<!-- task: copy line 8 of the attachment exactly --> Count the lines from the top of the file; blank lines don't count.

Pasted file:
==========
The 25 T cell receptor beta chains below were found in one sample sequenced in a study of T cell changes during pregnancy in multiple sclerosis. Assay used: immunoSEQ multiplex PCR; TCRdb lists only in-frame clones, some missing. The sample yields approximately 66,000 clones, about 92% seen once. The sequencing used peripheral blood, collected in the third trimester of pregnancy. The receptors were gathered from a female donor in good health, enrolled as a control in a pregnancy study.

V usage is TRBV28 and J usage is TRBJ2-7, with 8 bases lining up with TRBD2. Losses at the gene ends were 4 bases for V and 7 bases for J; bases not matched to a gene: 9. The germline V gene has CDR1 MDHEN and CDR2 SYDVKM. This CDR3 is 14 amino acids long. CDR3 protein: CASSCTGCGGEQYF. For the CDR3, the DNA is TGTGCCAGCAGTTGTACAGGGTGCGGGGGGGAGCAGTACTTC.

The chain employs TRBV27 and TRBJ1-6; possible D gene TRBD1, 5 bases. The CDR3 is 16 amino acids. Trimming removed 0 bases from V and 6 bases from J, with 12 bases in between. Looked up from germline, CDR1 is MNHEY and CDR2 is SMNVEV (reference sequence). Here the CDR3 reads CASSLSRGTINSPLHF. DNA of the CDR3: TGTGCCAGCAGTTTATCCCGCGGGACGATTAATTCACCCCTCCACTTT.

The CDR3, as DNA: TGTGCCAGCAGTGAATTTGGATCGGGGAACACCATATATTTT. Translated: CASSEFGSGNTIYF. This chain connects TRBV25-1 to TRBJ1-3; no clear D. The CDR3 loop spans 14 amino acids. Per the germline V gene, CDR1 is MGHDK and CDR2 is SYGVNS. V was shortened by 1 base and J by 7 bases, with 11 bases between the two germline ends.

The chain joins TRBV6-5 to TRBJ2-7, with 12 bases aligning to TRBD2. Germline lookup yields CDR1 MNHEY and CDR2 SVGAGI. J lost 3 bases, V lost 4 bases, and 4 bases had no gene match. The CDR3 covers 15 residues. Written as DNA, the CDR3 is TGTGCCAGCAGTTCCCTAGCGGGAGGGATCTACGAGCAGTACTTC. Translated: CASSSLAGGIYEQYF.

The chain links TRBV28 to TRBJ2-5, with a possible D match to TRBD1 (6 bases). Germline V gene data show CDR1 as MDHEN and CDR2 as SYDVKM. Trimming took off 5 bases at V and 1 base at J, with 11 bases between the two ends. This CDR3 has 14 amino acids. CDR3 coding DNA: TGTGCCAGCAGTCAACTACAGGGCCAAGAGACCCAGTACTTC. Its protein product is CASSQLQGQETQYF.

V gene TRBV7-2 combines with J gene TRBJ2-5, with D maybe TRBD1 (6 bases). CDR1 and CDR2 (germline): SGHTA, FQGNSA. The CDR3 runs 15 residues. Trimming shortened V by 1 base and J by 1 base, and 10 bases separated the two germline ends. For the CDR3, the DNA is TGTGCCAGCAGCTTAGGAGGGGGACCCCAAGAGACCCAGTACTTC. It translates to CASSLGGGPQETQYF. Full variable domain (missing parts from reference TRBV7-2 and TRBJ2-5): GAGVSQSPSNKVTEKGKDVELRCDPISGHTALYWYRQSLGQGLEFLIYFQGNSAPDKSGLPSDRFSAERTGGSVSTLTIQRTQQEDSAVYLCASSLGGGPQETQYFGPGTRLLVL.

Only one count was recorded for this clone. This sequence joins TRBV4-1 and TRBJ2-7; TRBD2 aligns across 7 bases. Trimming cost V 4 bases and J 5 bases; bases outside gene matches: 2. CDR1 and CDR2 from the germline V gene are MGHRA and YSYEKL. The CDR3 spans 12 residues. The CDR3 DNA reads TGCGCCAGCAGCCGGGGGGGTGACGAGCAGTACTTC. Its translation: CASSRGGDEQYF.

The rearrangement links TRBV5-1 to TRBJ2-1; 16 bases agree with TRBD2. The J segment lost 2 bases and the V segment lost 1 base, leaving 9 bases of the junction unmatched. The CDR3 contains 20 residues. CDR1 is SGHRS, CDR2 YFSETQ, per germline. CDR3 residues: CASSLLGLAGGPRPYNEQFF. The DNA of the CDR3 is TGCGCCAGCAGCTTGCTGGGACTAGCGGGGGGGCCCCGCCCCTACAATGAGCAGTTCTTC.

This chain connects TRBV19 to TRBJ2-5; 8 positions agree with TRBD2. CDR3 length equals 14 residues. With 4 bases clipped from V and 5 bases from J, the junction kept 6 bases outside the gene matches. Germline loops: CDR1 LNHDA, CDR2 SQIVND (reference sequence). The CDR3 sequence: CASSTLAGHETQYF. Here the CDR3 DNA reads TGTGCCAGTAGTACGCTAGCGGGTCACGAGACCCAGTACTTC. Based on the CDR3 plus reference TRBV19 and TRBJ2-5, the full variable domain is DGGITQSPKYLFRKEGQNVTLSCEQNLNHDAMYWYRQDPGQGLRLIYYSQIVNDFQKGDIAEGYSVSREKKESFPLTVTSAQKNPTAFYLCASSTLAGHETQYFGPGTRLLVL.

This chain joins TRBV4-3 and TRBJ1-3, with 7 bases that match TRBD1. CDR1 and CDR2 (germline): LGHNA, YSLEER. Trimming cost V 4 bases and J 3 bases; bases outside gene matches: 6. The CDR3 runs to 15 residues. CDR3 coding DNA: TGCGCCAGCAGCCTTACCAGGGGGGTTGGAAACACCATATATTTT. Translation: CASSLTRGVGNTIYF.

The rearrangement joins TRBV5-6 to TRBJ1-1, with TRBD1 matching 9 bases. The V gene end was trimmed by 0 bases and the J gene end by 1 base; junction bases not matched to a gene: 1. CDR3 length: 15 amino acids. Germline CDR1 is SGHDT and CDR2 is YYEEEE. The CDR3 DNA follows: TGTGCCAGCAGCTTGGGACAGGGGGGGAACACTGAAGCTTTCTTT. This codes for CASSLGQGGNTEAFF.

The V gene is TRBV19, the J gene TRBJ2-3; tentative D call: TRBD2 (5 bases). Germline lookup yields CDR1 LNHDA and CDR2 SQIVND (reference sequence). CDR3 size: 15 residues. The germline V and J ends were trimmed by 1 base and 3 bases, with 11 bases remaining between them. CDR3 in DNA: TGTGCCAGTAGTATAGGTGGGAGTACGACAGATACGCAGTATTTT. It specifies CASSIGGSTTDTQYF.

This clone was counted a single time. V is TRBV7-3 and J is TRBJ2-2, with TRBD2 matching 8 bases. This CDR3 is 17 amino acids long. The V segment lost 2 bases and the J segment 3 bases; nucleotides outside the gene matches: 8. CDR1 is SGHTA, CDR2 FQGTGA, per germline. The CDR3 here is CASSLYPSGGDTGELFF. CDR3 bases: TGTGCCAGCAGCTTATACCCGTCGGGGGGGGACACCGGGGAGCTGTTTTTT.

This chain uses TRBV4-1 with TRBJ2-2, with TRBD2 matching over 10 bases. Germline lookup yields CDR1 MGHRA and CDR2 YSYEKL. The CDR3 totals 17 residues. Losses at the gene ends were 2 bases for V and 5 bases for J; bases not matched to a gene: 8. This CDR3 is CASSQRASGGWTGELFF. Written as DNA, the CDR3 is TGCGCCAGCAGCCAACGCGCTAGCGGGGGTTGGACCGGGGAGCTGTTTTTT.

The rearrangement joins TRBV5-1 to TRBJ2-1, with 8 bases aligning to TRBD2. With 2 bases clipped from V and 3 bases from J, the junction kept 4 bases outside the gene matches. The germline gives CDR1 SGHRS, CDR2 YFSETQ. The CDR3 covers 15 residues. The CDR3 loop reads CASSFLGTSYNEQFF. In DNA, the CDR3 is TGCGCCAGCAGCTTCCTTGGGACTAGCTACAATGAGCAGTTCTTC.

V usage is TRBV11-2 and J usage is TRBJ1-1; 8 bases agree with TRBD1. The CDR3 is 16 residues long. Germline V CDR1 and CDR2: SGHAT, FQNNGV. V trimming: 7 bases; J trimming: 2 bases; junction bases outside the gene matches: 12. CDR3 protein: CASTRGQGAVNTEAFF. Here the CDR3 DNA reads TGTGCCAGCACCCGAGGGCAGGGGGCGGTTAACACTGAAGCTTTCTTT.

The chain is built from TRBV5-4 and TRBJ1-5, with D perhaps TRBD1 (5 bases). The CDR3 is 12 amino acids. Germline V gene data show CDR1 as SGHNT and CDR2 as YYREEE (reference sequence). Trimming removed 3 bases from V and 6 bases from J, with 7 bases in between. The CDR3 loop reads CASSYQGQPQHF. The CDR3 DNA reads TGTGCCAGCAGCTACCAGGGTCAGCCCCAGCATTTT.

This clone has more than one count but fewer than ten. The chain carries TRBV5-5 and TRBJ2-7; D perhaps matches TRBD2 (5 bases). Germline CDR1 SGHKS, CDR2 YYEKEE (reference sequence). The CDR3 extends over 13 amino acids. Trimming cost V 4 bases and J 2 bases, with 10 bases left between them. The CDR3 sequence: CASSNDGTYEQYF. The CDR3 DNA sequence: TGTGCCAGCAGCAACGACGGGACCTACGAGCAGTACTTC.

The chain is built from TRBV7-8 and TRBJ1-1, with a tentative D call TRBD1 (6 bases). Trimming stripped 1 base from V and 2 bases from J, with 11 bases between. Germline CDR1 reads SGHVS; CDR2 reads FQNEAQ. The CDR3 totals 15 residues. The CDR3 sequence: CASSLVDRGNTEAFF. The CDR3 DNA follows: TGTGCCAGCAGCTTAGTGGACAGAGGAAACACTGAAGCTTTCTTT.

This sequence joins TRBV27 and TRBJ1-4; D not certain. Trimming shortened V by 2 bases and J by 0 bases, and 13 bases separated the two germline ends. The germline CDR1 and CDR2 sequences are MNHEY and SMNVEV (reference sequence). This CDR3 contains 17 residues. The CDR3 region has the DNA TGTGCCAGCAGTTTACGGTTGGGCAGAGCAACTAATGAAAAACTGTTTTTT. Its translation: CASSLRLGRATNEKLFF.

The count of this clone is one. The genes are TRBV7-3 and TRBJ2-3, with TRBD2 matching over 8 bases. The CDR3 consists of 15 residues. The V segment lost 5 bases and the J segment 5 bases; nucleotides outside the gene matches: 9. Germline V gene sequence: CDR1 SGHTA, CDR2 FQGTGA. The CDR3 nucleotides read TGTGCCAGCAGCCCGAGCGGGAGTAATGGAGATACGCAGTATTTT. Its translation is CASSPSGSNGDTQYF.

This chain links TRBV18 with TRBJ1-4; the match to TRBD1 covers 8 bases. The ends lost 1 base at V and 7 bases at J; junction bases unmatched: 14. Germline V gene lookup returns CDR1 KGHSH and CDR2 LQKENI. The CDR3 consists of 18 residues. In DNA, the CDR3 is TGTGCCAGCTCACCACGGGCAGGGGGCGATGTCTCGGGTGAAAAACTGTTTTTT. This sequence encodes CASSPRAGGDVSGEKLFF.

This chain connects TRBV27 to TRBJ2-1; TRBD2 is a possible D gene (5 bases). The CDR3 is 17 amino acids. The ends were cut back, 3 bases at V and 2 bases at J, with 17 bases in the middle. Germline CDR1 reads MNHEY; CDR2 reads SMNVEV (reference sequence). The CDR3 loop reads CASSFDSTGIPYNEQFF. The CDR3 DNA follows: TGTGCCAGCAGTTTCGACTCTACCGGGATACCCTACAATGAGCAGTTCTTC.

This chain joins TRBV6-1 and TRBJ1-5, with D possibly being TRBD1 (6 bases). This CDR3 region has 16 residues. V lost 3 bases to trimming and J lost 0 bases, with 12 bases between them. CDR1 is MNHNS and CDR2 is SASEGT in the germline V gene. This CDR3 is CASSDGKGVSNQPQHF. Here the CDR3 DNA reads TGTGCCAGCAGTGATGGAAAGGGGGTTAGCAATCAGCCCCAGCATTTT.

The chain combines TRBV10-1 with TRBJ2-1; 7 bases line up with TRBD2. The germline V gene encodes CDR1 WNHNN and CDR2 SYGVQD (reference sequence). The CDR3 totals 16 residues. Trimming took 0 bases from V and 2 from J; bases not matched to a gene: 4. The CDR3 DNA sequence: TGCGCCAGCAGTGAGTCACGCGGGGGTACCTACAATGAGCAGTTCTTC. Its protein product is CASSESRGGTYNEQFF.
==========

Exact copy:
Only one count was recorded for this clone. This sequence joins TRBV4-1 and TRBJ2-7; TRBD2 aligns across 7 bases. Trimming cost V 4 bases and J 5 bases; bases outside gene matches: 2. CDR1 and CDR2 from the germline V gene are MGHRA and YSYEKL. The CDR3 spans 12 residues. The CDR3 DNA reads TGCGCCAGCAGCCGGGGGGGTGACGAGCAGTACTTC. Its translation: CASSRGGDEQYF.